By Glenn Naughton
To say not much has gone right for the Jets this season and that many players have failed to live up to expectations would be an understatement. Quarterback Geno Smith didn’t make the progress many had hoped for after showing improvement late last season and following it up with a solid pre-season this year. Fellow second-year man, cornerback Dee Milliner wasn’t able to capitalize on last year’s strong finish either as he’s been out for all but two games with multiple injuries, and third round draft selection Dexter McDougle couldn’t stay healthy enough to claim a starting spot that he appeared ready to seize in training camp.
One player who has quietly performed better than most anticipated, though not in the manner expected, is veteran OLB Jason Babin. Babin was brought in by the Jets who were in need of an edge rusher when it became apparent that OLB Antwan Barnes wasn’t going to be able to fill that role as training camp got under way. Babin became available under a bizarre set of circumstances when the Jacksonville Jaguars cut him loose just a few months after signing him to a contract extension. There were some red flags when Babin arrived with the chief concerns among Jets fans being Babin’s reputation as both a poor teammate, and a poor run defender.
The poor teammate speculation was largely based on Babin’s history of bouncing from team to team. In the NFL, pass-rushers are a premium asset, and despite showing the ability to get to the quarterback throughout his career, Babin has managed to move from one team to another ten different times. That alone would make anyone wonder about his character. The curious part however, is the fact that despite those ten team changes, three teams made moves to re-acquire Babin after letting him go once before. Both the Seattle Seahawks and Jacksonville Jaguars have acquired Babin twice, and the Philadelphia Eagles have employed him three times. Curious decisions to see multiple organizations make for a player rumored to be a disturbance in the locker room.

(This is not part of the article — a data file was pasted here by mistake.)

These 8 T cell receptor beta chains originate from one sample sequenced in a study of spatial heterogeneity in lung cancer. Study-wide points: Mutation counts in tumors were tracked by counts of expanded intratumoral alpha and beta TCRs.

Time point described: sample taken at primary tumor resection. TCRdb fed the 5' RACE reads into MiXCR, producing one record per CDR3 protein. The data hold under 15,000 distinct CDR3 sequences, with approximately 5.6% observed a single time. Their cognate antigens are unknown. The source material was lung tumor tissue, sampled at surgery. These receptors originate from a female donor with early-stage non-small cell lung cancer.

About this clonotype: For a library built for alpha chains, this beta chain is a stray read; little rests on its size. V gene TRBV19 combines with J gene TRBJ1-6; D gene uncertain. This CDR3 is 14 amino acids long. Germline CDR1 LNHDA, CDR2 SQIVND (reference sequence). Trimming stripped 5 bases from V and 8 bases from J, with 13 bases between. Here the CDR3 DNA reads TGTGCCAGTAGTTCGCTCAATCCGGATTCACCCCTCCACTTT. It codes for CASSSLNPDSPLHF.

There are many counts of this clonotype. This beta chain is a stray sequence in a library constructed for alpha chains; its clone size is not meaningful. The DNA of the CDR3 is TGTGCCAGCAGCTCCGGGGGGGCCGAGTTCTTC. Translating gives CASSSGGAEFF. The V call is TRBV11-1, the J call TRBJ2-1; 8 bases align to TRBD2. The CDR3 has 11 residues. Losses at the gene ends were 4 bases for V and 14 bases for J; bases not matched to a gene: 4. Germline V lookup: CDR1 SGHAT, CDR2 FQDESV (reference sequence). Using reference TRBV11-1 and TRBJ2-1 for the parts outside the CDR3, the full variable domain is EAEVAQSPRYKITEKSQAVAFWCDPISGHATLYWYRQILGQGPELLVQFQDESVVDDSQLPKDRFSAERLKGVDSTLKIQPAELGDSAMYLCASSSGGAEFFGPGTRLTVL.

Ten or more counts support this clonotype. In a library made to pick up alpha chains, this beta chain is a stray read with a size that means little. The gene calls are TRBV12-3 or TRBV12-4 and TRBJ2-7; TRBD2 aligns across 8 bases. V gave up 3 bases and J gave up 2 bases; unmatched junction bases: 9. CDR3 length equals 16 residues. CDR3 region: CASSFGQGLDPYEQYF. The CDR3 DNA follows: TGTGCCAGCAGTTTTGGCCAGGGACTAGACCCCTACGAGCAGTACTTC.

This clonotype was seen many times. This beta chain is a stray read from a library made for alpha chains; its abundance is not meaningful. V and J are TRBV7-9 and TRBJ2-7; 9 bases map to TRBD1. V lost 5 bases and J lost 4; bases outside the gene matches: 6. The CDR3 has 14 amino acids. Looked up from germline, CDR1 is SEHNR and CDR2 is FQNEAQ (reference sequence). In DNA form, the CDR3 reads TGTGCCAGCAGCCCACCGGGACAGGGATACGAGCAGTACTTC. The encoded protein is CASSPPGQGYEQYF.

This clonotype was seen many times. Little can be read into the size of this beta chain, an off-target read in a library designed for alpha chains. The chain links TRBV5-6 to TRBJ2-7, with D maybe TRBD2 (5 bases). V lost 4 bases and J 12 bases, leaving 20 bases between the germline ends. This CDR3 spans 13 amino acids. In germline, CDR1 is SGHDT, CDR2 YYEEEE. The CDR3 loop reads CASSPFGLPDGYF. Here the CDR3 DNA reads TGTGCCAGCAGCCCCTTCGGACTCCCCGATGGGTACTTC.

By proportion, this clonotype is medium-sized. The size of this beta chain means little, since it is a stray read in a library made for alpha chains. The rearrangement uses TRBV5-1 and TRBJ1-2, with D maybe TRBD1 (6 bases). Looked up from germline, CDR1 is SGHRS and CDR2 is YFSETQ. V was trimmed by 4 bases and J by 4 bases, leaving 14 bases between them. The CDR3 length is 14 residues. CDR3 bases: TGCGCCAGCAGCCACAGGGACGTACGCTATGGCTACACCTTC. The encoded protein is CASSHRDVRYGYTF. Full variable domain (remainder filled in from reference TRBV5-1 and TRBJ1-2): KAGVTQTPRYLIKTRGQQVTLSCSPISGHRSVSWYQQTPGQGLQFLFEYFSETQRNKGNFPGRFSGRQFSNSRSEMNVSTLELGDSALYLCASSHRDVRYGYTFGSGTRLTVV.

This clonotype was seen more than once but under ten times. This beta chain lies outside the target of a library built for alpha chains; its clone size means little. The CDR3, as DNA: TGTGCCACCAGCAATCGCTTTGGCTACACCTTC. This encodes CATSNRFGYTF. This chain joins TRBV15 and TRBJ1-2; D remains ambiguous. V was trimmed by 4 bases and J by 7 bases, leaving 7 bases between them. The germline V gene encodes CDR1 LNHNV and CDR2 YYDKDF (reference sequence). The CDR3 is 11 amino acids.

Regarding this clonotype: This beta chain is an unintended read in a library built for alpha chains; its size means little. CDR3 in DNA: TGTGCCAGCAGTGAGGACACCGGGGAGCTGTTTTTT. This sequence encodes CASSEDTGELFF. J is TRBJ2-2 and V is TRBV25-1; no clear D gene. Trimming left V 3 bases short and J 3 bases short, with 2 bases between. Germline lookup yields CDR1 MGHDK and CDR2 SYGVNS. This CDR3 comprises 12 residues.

As far as his on-field play, there has been little reason to question his ability to get after the quarterback. Babin registered forty sacks over parts of the last six years having missed several games due to injuries, but he was also said to be a player who came off the edge with reckless abandon and therefore, often weak in run support. He was considered by some to be a “one trick pony” who was only interested in getting to the quarterback. Oddly enough, in his first season with the Jets, Babin’s sack totals are down (3), but his play against the run has been far better than advertised.
Not only has Babin not been poor against the run, but he’s turned out to be one of the better performers on arguably the best run defense in the NFL. While it’s worth noting that Babin has not been an every down player, he has still managed to earn a higher grade from PFF.com in his play against the run (5.3) than he has as a pass-rusher (4.2). Despite his low sack total Babin has still been putting consistent pressure on the quarterback. To date, he has 6 quarterback hits and 15 hurries to go along with his three sacks as a part-time player. At one point this season, Babin had supplanted first round pick Quinton Coples but has since gone back to being a rotational player.
Originally signed to a two-year deal by John Idzik, if Babin continues to perform like a player who can be trusted on every down, the Jets may wind up being the first team to employ him for consecutive seasons since he spent the first three years of his career (2003-2006) with the Houston Texans. More importantly, the Jets may have done what has felt like the impossible as of late, and acquired a player who not only lived up to, but exceeded expectations.